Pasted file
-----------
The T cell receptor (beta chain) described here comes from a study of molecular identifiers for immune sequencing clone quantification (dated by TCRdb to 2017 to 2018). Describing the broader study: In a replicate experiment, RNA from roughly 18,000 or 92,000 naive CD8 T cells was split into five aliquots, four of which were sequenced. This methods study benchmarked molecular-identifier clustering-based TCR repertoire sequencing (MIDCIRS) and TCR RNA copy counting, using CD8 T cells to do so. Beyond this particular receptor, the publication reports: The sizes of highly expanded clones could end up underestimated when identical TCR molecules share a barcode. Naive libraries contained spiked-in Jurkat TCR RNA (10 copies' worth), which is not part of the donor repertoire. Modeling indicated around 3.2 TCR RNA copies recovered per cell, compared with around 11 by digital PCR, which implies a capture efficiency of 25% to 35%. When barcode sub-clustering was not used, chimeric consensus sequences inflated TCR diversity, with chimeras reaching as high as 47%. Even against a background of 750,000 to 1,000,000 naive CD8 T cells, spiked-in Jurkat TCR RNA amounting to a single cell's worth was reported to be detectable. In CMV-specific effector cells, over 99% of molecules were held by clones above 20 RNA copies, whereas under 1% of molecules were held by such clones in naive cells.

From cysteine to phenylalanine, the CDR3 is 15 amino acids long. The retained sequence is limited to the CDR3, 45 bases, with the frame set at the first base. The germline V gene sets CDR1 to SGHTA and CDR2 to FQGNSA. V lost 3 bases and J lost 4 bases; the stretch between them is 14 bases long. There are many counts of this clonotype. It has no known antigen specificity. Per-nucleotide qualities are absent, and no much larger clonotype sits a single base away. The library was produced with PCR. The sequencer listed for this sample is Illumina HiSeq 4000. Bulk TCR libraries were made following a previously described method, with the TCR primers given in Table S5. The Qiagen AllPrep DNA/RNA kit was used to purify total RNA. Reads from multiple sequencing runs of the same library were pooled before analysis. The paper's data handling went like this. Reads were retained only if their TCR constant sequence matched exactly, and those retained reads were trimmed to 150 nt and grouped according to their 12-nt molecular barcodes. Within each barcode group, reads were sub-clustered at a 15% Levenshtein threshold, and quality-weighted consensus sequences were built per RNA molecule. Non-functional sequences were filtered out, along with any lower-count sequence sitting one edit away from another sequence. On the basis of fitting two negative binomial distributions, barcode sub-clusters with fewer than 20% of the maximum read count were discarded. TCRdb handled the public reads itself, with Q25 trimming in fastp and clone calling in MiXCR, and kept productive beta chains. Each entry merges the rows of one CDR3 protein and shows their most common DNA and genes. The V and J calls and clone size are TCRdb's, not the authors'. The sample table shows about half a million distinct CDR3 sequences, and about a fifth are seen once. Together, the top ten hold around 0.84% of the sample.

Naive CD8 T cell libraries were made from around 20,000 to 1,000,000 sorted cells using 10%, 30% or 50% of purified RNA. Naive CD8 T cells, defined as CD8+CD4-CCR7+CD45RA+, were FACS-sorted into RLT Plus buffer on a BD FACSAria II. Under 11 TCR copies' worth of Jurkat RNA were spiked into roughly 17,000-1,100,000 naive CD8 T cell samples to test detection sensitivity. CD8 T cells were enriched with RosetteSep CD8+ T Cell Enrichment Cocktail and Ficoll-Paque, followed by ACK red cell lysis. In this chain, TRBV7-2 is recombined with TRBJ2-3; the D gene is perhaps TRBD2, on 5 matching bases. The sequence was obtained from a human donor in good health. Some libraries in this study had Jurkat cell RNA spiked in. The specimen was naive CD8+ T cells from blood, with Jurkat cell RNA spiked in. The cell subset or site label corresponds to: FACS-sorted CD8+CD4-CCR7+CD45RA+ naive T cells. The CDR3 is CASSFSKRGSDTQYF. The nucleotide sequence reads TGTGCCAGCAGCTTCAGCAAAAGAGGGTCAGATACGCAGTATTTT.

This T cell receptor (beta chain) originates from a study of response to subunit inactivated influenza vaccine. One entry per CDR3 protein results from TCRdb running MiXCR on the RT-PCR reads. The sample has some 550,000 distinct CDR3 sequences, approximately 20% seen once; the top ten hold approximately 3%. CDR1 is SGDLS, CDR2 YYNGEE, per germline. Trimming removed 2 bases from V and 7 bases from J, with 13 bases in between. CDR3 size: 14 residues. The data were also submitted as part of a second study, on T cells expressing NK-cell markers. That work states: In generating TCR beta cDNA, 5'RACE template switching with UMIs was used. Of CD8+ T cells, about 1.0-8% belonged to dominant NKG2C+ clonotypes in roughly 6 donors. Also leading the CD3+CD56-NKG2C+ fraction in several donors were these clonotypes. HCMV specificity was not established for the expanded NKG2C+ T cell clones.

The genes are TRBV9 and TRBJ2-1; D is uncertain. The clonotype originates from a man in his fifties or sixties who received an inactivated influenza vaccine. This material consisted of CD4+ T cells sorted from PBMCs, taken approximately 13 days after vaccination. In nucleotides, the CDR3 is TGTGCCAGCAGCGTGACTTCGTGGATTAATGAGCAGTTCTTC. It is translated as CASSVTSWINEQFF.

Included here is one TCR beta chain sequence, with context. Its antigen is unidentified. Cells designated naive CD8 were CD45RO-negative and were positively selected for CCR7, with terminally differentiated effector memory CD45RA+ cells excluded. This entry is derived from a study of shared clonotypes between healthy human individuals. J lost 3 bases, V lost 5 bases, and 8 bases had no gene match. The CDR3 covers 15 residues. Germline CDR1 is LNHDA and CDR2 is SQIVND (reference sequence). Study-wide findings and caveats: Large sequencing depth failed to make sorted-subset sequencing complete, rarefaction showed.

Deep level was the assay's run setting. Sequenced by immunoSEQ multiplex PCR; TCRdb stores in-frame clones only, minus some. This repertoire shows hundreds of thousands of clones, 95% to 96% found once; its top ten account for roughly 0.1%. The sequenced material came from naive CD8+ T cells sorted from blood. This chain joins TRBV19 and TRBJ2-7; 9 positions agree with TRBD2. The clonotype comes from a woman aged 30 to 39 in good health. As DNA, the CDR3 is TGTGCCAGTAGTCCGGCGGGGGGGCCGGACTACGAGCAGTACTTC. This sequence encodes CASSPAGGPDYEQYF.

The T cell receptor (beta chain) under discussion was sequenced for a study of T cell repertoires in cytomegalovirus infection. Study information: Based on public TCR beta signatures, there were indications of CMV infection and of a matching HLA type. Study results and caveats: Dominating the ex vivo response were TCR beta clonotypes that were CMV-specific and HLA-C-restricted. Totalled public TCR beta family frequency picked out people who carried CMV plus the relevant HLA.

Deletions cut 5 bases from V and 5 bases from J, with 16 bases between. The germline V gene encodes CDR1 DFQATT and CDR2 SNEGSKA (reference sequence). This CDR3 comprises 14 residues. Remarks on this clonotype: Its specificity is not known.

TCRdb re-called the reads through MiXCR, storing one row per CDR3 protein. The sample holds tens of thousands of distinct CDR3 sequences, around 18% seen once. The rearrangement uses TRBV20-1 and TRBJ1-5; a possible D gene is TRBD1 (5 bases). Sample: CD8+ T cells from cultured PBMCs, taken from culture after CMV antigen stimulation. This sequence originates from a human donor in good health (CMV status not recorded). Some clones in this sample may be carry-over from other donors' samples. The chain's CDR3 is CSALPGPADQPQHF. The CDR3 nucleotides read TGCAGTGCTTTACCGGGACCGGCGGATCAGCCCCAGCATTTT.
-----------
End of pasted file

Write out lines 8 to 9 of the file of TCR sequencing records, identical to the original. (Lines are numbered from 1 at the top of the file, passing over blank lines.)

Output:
The T cell receptor (beta chain) under discussion was sequenced for a study of T cell repertoires in cytomegalovirus infection. Study information: Based on public TCR beta signatures, there were indications of CMV infection and of a matching HLA type. Study results and caveats: Dominating the ex vivo response were TCR beta clonotypes that were CMV-specific and HLA-C-restricted. Totalled public TCR beta family frequency picked out people who carried CMV plus the relevant HLA.

Deletions cut 5 bases from V and 5 bases from J, with 16 bases between. The germline V gene encodes CDR1 DFQATT and CDR2 SNEGSKA (reference sequence). This CDR3 comprises 14 residues. Remarks on this clonotype: Its specificity is not known.